News – UK – Ben Fogle brought home “Chernobyl Honey and Jam” for children to eat


Posted: 10:02 GMT, 3 March 2021 | Updated: 10:44 GMT, Jan. March 2021

Ben Fogle announced that he had brought his children home to eat jam and honey after his trip to the Chernobyl radiation-intensive exclusion zone

In the new documentary by the 47-year-old TV star Inside Chernobyl, he visits the abandoned city of Pripyat in the Ukraine, which lies in the shadow of the Chernobyl power plant April 1986 the nuclear disaster occurred

During the show, Fogle visits the haunted control room where Reactor 4 failed This triggered the worst nuclear power plant accident in history and exposed residents in and around the Eastern European city to severe radiation poisoning Thousands of people subsequently died of cancer and disease ‘related to exposure’

When he appeared on Good Morning Britain today, he shared how during the trip he discovered “elderly people” who lived in the forests around Pripyat and brought home products for his children Ludo and Iona who he shares with Mrs. Marina

For his latest documentary, TV explorer Ben Fogle traveled to the Chernobyl Exclusion Zone and toured the city ravaged by the world’s worst nuclear disaster (pictured in a classroom in Pripyat, an abandoned city 3) 5 km from the nuclear power plant removed)

Ben brought home products for children Ludo and Iona that he shares with wife Marina. Pictured is the family attending the 2017 Goodwood Festival

“What really got me excited is what has happened in these 35 years since this extraordinary revival,” said Ben. “Wolves and bears are returning

‘The small extraordinary community of people who ensure the safety of this zone, elderly residents who have returned and live in the forest

‘I brought Chernobyl honey and jam home for my kids to eat I think it’s a good story of hope’

He went on to explain that there is still “danger” in the area and people are still not allowed to live permanently in the exclusion zone, but there is a community of residents trying to “bring back a semblance of normalcy “’To the area

When he appeared on Good Morning Britain today, he told how he discovered “elderly residents” during the trip who lived in the woods around Pripyat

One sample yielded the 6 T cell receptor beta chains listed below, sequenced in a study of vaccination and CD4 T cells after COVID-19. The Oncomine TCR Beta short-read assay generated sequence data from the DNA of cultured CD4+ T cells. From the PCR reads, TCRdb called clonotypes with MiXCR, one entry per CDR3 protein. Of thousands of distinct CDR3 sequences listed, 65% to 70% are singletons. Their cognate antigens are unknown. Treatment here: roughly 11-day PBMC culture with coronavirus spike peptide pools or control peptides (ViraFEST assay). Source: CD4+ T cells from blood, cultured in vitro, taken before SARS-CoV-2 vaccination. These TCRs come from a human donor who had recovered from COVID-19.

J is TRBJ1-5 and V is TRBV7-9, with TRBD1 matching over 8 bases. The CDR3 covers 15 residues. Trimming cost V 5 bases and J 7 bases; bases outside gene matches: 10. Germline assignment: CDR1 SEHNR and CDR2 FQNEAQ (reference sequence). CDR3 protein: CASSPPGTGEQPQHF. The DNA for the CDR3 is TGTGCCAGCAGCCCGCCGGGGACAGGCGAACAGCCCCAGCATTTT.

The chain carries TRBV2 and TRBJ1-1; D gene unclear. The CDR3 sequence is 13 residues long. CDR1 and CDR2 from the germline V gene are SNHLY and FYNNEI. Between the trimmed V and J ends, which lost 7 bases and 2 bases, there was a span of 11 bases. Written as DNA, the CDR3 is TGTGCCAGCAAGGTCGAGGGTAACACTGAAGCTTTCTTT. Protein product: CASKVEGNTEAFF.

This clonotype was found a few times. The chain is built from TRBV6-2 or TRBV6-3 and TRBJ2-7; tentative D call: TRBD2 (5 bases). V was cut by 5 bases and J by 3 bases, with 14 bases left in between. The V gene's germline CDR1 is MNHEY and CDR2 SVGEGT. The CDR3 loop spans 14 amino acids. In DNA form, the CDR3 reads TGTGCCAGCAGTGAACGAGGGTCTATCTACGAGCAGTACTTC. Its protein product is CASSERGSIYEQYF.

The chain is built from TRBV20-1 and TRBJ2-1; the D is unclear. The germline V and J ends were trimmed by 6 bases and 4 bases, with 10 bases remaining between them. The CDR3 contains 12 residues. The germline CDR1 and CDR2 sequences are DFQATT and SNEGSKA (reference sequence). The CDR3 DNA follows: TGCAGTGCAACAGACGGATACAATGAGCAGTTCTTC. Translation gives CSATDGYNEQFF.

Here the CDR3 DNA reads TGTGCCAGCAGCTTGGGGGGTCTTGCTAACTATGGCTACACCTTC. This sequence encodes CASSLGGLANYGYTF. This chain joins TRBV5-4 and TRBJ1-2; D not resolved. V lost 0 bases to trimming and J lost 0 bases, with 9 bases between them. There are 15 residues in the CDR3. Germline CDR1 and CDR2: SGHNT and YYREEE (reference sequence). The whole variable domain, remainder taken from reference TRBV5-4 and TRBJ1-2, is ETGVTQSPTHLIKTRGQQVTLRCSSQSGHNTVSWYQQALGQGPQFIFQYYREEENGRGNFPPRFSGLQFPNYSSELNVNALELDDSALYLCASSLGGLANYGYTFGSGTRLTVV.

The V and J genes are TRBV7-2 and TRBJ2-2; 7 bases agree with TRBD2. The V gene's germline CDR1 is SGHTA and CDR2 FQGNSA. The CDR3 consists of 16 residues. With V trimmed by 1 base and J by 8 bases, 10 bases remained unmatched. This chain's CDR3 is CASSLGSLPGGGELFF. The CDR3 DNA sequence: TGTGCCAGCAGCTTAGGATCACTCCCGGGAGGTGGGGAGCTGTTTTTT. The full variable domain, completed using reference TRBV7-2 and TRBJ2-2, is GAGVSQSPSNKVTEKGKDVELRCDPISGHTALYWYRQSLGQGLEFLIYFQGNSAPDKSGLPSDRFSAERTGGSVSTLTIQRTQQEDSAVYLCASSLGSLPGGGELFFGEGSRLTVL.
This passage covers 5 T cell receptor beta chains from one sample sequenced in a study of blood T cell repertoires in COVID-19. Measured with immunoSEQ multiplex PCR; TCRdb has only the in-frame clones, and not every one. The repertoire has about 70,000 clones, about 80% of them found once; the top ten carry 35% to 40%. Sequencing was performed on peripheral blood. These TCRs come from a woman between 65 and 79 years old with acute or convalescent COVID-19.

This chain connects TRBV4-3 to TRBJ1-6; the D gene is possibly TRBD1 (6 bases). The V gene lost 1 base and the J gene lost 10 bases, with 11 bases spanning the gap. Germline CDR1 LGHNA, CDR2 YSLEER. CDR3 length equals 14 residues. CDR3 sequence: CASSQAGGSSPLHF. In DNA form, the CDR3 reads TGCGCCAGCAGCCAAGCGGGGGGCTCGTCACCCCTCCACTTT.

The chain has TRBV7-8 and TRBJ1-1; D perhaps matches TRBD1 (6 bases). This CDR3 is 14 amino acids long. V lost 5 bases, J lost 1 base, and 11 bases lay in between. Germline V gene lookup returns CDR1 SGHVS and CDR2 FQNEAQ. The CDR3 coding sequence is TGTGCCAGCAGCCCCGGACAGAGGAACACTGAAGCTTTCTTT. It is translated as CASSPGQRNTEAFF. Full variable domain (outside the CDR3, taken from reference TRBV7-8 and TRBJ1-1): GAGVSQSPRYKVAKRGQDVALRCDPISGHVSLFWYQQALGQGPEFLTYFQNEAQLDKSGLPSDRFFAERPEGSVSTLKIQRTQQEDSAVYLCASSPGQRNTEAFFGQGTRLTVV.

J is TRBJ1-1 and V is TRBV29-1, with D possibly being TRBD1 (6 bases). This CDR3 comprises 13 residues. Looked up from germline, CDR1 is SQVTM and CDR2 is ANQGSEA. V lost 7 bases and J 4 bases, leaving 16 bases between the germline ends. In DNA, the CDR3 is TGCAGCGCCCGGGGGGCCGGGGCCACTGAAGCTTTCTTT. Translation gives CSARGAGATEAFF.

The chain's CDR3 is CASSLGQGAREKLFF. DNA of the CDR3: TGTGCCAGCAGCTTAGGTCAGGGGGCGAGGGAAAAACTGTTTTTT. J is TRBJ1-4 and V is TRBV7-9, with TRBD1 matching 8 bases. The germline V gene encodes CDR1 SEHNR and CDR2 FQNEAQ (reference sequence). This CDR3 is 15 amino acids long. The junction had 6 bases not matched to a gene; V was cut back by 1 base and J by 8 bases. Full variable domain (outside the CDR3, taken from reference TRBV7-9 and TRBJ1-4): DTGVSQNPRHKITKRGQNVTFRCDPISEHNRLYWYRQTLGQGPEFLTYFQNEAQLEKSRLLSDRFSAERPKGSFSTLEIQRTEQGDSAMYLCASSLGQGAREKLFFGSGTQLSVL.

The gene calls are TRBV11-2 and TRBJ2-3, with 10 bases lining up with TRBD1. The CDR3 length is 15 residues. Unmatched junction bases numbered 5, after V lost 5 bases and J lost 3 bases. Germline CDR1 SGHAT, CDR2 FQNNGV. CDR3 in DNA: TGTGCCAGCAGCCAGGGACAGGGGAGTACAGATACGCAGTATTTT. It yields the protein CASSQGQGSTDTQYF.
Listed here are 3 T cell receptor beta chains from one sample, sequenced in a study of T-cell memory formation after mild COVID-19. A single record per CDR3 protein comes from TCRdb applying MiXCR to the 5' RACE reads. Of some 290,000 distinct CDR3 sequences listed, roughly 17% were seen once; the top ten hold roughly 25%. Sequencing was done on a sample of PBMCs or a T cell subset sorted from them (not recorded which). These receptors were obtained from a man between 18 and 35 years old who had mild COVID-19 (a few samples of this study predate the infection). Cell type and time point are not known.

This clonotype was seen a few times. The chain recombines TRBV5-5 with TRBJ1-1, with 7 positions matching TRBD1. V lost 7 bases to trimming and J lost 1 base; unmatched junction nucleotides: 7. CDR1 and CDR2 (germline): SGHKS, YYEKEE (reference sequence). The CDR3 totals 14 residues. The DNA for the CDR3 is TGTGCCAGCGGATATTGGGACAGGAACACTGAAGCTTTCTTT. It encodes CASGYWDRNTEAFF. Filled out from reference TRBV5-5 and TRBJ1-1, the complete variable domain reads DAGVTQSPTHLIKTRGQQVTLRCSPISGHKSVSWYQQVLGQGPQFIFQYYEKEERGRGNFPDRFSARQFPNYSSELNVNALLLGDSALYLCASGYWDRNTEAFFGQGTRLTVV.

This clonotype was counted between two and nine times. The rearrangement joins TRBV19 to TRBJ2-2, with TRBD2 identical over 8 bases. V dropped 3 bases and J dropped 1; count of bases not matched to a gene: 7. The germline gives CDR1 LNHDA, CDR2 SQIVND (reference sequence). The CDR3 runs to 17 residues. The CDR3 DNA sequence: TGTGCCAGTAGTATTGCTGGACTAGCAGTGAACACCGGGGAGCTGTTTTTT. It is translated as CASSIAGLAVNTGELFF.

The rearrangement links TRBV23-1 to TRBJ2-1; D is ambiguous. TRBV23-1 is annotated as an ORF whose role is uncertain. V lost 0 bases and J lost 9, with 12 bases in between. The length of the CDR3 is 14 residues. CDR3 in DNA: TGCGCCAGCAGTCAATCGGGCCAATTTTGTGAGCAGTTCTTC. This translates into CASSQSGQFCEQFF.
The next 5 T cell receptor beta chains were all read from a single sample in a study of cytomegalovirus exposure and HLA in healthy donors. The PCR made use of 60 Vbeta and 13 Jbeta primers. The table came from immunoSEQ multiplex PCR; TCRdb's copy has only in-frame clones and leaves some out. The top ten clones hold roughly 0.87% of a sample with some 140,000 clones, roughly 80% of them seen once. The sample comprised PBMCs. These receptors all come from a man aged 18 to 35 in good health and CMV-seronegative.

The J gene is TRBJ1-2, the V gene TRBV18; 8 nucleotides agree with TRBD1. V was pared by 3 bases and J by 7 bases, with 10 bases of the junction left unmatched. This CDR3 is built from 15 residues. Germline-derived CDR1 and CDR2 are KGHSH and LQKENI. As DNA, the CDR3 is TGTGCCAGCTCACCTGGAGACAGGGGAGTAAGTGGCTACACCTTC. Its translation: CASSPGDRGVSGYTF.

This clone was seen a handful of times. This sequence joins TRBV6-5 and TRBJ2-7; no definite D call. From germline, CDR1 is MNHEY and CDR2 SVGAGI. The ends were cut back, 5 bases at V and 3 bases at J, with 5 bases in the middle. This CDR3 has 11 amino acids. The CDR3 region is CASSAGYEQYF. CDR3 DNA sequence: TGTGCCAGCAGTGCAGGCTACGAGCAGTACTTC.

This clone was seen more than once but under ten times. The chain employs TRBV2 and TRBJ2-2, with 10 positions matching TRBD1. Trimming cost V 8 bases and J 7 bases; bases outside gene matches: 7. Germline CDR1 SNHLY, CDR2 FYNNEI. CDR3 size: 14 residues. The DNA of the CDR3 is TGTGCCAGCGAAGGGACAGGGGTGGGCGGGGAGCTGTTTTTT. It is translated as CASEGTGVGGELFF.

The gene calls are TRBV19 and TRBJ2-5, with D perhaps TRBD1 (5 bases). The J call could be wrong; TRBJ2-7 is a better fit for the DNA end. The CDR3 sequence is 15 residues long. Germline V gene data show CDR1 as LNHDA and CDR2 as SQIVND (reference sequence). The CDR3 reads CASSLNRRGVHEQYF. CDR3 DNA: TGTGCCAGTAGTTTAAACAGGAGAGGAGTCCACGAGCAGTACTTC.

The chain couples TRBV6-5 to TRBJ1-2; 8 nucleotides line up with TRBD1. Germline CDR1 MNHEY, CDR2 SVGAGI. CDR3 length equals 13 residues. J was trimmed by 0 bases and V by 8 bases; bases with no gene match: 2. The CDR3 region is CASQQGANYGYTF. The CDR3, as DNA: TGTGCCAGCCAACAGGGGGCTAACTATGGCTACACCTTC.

“What got me excited, humanity can correct a lot of the mistakes we made,” Ben explained. “The millions of people who were able to secure this facility, remove all the soil, radioactive things to bury and try to bring some semblance of normalcy back to this extraordinary area I think there is hope when we look at a post-pandemic world ‘

In the program, which was filmed for over a week, he enters the “eerie” exclusion zone – which locals simply refer to as the “zone” – where high levels of radiation are still recorded

He told Spiegel that he had decided to speak to Ms. Marina with his children Ludo and Iona about the dangers of exposure to radiation before the trip

Ben said, “I had to take a course with a radiation expert before committing, so I could explain the risks to Marina and the kids.

‘I decided that the benefits of having a movie that entertains people, educates people, and maybe gives them a little hope, outweighs the risks to my own health’

Ben wears PPE in the heart of the Chernobyl control room, where a disaster broke out in 1986 when a nuclear reactor caught fire and exploded – creating shock waves about the dangers of nuclear disasters around the world

In an abandoned classroom: Ben was equipped with several devices to monitor his radiation exposure during his visit

Although he admitted that there were risks in traveling to the center of Chernobyl, he said he was confident that under expert medical guidance he would be fine

Pripyat, a model city built in the 1980s, was completely evacuated after the disaster The residents should never return to their homes

Fogle went to the most toxic areas of the city, toured the abandoned schools and houses, and even met with residents who had chosen to return to the city after the disaster